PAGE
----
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Going virtual: How the iconic October Tour was translated to a digital format

SALISBURY — For the past several months, DKM Media has been shooting pictures, flying drones and mapping out rooms digitally in order to transition the Historic Salisbury Foundation’s OctoberTour into a virtual event for the first time in its 45-year history.

The decision to go virtual came in the spring, when the COVID-19 pandemic raised doubts about whether an in-person event where groups of people crowd into houses would be feasible or safe. At that time, the Historic Salisbury Foundation was working with Salisbury-based company DKM Media to give the organization’s website a facelift. 

The partnership came at the right moment.

“We’d already decided that we were going to use DKM to redesign our website,” said Sada Stewart, the executive director of the Historic Salisbury Foundation. “We’d been working with them and as we were talking about how we didn’t know what to do and how we were considering going virtual, they said ‘We can help you with that.’ ”

In June, DKM began the process of virtualizing tours for seven historic homes and buildings so that people can appreciate the nuances and history of the houses from their own.

“We have a special camera that takes six pictures at one time and provides a 360-view,” DKM Media co-owner Taylor Hutchins said. “With that, you’re able to fully guide yourself around an entire space. We have the ability to also take that and integrate music, audio and video as well.”

Stewart said that DKM’s process of virtualizing the houses went flawlessly.

“They have it down to a science,” Stewart said. “They put the camera into a central location and operate it with an iPad and they direct it to take all of the photos they need to take. I was there the first time when they were filming the Hall House and they filmed the whole house in about two hours.”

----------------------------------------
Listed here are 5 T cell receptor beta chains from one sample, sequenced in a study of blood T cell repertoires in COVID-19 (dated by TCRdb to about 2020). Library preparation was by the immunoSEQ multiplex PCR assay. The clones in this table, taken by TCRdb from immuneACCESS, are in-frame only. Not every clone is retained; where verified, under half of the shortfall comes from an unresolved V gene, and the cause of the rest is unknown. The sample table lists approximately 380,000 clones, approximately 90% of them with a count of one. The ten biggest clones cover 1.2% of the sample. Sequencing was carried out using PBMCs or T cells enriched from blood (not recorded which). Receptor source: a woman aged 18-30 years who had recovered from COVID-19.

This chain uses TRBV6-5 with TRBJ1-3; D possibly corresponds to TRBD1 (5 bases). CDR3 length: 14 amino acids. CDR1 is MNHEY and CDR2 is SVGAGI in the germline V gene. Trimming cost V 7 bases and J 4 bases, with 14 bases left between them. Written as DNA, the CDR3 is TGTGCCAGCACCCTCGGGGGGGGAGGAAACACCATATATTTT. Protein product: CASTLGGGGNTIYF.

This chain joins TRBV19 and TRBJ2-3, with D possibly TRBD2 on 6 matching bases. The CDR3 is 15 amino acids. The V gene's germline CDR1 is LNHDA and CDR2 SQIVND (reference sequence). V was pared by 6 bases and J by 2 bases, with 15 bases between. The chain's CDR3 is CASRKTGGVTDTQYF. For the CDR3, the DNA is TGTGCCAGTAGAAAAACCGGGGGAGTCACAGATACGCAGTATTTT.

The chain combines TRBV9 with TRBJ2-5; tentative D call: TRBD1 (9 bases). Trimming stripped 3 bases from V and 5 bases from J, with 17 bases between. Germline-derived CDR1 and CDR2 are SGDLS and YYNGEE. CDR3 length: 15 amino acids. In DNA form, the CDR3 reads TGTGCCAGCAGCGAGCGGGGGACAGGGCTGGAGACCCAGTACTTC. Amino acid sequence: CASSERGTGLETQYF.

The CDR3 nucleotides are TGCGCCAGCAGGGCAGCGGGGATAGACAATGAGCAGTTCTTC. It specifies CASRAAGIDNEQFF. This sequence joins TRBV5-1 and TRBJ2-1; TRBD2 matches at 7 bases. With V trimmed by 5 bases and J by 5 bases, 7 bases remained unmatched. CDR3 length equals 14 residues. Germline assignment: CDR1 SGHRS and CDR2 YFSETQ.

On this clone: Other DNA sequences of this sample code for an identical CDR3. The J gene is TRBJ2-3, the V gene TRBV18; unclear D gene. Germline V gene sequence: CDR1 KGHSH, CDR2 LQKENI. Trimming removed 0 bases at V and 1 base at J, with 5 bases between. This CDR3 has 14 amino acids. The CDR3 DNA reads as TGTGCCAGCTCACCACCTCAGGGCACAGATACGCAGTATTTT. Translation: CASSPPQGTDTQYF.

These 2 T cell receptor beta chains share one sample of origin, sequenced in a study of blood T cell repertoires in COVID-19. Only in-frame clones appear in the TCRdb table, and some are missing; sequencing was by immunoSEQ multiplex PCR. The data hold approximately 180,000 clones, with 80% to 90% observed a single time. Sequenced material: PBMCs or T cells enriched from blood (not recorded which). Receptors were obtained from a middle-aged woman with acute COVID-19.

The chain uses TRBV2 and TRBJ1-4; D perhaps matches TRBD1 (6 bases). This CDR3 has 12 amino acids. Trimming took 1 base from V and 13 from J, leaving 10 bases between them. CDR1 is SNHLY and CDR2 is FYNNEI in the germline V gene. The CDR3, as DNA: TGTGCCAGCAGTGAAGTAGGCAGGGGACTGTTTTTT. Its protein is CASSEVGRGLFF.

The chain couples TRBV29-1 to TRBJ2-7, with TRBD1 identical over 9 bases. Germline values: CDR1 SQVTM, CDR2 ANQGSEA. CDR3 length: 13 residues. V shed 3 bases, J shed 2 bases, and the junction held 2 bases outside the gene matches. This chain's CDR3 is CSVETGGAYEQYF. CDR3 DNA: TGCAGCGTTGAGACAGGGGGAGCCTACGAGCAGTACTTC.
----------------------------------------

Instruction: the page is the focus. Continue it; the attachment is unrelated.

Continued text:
Although participants won’t be able to see the houses in person, they will see them in a way that they’ve never been shown before. Starting on Oct. 9 at 6 p.m., people can go to the website any time and click through a tour of the homes at their own leisure. Along with video and audio elements, the tours will feature personalized messages from some homeowners, including Jacquelyn Jensen.

Having grown up in Salisbury, Jensen always had an appreciation for the town’s history and can recall attending OctoberTours from a young age. Now, the historic Snider-Floyd House that she bought with her husband Chace in 2013 will be featured on the tour for the second time.

“We’ve made some really big changes to the house,” Jensen said. “The bathrooms and the hallway were completely renovated since it was on tour in 2018.”

The house was built around 1925 for Robbie Snider, a fireman for the Southern Railway. To tell some of its history, Jensen was recorded by DKM reciting a script that she wrote when the house was on tour two years ago. Being on a virtual version tour was something she wanted to do from the time the change was announced, Jensen said.

“When we heard they were interested in doing a virtual tour, we said that we wanted to do it,” Jensen said. “We’re really excited about it.”

Like other homeowners, Jensen was also filmed for an “extra,” a personalized video in which they explain something unique about their house. Jensen discussed how to use container gardening to make a porch more versatile.

Along with the Robbie-Snider House, the virtual tour will feature the Jerome House, Stokes-Snider House, Morris House, the Heart of Salisbury, the Bell Block Building and the Josephus W. Hall House. The virtual tour will only be available on the Historic Salisbury Foundation’s website for the weekend of Oct. 9-11, ending at 6 p.m. on Sunday.

In addition to the online version of OctoberTour, the Historic Salisbury Foundation is offering a scavenger hunt and socially distant patrons’ porch event, where homeowners can meet with historic enthusiasts in a safe setting.

Although the Historic Salisbury Foundation isn’t putting up a paywall for people to view the tour, it is accepting donations, which will be especially critical this year since the October Tour typically makes up a major portion of the organization’s budget.



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